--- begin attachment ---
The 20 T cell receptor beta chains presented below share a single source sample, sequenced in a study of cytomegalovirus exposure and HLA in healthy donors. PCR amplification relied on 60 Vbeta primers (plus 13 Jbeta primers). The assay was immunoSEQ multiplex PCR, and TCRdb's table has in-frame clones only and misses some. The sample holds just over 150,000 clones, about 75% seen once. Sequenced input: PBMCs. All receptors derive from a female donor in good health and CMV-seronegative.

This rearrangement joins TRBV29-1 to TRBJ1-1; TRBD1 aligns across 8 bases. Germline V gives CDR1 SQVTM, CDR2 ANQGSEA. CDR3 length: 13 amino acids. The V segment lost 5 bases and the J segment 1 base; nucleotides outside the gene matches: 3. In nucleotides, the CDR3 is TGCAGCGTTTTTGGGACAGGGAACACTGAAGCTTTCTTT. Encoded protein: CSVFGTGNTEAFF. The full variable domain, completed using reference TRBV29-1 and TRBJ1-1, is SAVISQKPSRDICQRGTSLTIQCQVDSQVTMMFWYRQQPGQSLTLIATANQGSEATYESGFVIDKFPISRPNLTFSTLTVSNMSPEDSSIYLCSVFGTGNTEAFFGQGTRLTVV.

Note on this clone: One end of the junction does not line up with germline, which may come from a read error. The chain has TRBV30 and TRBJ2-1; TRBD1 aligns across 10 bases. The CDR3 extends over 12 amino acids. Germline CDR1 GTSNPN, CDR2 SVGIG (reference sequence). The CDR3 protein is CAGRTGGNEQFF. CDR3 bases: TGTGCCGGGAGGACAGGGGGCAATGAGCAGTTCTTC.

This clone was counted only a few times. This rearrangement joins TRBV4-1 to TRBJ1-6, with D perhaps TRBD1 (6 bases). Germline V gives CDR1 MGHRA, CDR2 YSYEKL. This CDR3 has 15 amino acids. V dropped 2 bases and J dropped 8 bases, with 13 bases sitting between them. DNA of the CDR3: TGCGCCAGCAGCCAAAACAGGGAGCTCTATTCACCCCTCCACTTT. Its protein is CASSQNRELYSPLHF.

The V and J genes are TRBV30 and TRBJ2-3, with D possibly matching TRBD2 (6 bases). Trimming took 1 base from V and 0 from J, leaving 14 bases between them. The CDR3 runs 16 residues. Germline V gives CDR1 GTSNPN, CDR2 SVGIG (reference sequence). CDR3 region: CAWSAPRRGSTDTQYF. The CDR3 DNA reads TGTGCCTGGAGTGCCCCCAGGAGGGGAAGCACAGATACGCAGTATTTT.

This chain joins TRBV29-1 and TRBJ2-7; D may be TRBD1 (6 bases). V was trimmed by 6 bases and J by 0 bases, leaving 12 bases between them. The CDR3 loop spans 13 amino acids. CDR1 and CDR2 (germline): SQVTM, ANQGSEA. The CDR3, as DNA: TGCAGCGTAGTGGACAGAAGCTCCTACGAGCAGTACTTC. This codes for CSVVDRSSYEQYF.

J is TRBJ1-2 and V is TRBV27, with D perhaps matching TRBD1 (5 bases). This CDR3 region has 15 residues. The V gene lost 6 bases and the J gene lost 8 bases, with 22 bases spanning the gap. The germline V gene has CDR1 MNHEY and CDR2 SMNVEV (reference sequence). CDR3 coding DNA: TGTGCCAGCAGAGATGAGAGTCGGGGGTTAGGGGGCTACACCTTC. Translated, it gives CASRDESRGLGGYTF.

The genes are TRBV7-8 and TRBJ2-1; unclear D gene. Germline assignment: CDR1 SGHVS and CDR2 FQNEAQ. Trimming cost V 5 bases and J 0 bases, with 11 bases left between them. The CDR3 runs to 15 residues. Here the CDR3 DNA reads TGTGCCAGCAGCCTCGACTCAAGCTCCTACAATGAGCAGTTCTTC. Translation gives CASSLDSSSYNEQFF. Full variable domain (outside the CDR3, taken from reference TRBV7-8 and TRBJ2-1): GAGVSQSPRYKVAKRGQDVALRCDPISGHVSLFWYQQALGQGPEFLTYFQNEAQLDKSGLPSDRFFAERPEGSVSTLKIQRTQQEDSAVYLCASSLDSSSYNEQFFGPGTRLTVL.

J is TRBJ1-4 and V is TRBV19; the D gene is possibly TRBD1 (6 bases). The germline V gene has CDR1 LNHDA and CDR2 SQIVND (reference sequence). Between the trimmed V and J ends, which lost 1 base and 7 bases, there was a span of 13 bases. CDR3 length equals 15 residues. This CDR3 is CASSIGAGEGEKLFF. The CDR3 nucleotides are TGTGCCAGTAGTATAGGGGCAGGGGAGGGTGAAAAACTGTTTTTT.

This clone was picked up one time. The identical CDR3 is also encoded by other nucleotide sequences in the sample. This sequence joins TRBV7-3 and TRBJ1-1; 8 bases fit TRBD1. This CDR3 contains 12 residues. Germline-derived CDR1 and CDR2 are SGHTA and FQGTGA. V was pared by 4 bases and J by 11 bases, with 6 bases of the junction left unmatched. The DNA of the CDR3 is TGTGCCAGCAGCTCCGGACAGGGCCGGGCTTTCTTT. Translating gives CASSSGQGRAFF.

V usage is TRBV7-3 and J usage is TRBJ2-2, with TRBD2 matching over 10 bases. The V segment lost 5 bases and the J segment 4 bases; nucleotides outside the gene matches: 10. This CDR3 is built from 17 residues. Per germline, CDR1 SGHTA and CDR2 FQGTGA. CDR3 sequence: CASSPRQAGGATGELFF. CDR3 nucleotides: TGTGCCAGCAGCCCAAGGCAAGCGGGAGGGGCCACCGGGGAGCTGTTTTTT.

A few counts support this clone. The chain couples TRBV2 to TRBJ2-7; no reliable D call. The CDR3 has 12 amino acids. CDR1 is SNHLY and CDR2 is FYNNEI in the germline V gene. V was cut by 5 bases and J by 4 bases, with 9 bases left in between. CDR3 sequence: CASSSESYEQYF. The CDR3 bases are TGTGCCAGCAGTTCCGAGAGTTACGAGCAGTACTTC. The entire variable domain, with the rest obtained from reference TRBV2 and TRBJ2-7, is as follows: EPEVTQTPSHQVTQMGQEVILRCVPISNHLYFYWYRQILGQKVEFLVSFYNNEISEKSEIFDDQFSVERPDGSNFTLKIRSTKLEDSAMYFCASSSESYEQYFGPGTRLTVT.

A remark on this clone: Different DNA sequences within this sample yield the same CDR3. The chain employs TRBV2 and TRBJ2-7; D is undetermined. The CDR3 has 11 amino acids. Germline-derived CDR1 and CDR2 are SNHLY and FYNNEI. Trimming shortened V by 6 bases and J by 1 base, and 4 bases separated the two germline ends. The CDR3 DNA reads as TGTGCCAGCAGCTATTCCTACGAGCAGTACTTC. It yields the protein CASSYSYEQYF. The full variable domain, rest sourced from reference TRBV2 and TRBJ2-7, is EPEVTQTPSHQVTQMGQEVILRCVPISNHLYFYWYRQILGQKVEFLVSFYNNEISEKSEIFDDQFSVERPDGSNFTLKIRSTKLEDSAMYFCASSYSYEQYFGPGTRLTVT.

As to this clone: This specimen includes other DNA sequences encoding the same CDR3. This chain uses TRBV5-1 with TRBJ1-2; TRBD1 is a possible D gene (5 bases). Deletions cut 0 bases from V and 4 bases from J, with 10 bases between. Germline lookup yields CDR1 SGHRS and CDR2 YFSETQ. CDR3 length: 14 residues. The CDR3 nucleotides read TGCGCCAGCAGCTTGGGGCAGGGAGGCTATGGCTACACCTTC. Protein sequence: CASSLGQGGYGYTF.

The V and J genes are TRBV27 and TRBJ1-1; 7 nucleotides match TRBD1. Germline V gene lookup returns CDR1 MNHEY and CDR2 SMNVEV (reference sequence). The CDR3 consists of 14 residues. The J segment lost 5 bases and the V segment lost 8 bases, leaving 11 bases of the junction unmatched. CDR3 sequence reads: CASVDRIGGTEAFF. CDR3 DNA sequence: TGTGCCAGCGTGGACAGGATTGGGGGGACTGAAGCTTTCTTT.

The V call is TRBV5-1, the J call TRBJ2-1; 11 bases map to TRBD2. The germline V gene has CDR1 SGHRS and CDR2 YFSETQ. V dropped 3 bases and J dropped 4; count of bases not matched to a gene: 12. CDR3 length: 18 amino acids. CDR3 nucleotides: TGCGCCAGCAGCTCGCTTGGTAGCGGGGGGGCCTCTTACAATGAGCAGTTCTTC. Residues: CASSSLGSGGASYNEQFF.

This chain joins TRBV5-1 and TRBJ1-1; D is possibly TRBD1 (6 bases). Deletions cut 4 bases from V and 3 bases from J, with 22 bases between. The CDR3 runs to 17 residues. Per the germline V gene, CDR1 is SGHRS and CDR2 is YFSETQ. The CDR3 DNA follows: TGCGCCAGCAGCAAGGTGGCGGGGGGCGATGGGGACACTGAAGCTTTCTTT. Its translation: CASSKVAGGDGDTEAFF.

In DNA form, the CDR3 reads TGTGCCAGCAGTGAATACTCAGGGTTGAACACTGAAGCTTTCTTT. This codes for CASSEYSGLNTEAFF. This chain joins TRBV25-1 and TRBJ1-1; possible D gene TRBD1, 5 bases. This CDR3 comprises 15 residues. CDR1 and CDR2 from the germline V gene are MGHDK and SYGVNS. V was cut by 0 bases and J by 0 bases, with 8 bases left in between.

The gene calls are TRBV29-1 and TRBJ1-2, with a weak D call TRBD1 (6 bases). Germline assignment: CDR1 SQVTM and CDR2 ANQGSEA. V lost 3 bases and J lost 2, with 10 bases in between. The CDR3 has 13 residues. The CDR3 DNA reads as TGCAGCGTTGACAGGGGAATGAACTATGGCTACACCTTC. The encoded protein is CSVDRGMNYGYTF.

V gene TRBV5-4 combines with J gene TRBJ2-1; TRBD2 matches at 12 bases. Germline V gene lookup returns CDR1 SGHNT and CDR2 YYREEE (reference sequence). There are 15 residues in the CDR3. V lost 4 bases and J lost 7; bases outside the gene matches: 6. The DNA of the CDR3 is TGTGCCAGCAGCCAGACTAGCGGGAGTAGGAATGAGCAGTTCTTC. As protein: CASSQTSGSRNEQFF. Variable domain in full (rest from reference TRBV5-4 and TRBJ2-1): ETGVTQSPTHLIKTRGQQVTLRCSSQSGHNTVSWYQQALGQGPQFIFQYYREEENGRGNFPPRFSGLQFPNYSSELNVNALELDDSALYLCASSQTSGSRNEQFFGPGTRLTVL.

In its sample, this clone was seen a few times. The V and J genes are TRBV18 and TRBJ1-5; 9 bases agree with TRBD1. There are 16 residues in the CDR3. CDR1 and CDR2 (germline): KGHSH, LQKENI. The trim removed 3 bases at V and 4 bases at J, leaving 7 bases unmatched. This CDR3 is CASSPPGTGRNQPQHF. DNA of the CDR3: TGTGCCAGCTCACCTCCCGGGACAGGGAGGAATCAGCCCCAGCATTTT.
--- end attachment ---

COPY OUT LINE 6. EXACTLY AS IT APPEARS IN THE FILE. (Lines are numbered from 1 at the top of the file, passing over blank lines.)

This chain joins TRBV29-1 and TRBJ2-7; D may be TRBD1 (6 bases). V was trimmed by 6 bases and J by 0 bases, leaving 12 bases between them. The CDR3 loop spans 13 amino acids. CDR1 and CDR2 (germline): SQVTM, ANQGSEA. The CDR3, as DNA: TGCAGCGTAGTGGACAGAAGCTCCTACGAGCAGTACTTC. This codes for CSVVDRSSYEQYF.